Sunday 23 June 2013

First Returning Waders

I did the WeBS count this morning over the falling tide. It was nice to see a Common Sandpiper back again, along Newton Channel. On the estuary, the only other waders were a single Redshank, 21 Curlew and two Oystercatcher. The Shelduck family with seven ducklings was still going strong. Also, two new Shelduck families have appeared with broods of two and four.

These parents were doing a good job of defending their young from gulls. Seeing as they only have two left, perhaps their efforts haven't been good enough!
Lime green NY9 was with 32 other Mute Swans. Little Egret numbers have picked up to 33. Once the tide dropped a bit, they form large feeding flocks along the water channels like this one.

I was hoping for a Med Gull in the Black-headed gulls, but there wasn’t much to look through with only 12 Black-heads. There are large numbers on the Exe wetlands – I have no idea why we don’t see large numbers on the estuary until later in the year. Perhaps the marshes offer a richer food supply which allows them to recover after breeding, and the migration back down south?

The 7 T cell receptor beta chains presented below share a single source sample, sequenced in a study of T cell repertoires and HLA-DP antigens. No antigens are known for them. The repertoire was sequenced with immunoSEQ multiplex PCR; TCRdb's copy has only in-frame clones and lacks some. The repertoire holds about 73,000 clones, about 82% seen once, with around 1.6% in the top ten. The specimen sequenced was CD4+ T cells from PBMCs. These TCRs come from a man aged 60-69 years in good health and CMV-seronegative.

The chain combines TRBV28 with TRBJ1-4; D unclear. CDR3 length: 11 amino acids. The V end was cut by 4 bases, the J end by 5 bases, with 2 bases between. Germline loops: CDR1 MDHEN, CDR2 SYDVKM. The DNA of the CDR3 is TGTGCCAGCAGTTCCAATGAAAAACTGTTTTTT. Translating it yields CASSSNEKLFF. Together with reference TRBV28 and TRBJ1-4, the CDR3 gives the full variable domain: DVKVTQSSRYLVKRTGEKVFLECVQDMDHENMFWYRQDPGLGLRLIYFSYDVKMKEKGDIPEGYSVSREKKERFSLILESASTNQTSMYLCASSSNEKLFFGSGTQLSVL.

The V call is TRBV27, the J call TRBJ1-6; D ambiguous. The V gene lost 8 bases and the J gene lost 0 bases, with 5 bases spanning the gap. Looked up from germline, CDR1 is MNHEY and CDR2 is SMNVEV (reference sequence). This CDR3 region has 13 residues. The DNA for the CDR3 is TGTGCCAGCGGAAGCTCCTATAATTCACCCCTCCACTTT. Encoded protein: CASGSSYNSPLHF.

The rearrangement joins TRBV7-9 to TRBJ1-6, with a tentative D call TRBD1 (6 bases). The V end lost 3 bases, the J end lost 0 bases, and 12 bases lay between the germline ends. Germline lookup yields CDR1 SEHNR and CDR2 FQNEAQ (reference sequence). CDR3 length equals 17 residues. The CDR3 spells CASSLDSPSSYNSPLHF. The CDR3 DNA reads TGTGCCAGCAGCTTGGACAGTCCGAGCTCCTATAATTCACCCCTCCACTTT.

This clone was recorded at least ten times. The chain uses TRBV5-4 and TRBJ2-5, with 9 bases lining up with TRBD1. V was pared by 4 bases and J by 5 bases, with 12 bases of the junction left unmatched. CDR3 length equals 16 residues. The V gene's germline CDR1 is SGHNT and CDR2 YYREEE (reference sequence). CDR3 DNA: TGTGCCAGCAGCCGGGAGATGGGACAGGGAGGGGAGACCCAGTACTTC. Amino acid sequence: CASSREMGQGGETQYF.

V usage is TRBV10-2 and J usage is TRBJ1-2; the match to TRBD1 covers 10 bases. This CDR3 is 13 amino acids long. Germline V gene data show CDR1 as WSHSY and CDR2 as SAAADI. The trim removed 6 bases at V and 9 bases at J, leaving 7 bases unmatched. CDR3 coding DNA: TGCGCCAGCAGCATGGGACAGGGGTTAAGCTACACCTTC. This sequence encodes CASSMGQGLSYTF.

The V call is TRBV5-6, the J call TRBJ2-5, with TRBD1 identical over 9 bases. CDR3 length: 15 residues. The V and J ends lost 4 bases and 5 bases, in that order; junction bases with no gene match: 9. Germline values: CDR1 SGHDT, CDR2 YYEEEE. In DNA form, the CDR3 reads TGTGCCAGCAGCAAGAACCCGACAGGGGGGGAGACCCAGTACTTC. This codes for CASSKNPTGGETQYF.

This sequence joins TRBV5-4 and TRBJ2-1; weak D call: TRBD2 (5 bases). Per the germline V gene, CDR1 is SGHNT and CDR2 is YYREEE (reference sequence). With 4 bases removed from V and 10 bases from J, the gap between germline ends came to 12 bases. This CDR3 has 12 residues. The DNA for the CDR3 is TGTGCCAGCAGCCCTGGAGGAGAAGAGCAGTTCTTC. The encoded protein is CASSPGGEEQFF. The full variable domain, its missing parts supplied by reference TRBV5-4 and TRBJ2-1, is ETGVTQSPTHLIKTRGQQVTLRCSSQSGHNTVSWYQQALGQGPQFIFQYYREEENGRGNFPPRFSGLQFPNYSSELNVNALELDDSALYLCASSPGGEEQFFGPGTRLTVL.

The Lesser Whitethroat (/Orphean Warbler ;)) is now being thought of as a possible Desert Lesser Whitethroat of the race margelanica rather than the local race of curruca. Whichever way, it is pretty much impossible to prove which sub-species it is with the brief and poor views obtained so far, and it's looking like the bird will need to be trapped, and DNA samples taken to positively ID it. It seems like the bird has expanded its territory now and is not being as loyal to the area where I originally found it. We heard it singing for a short period today on the other side of the river. Better trap it quick before it loses heart and moves off!

No comments:

Post a Comment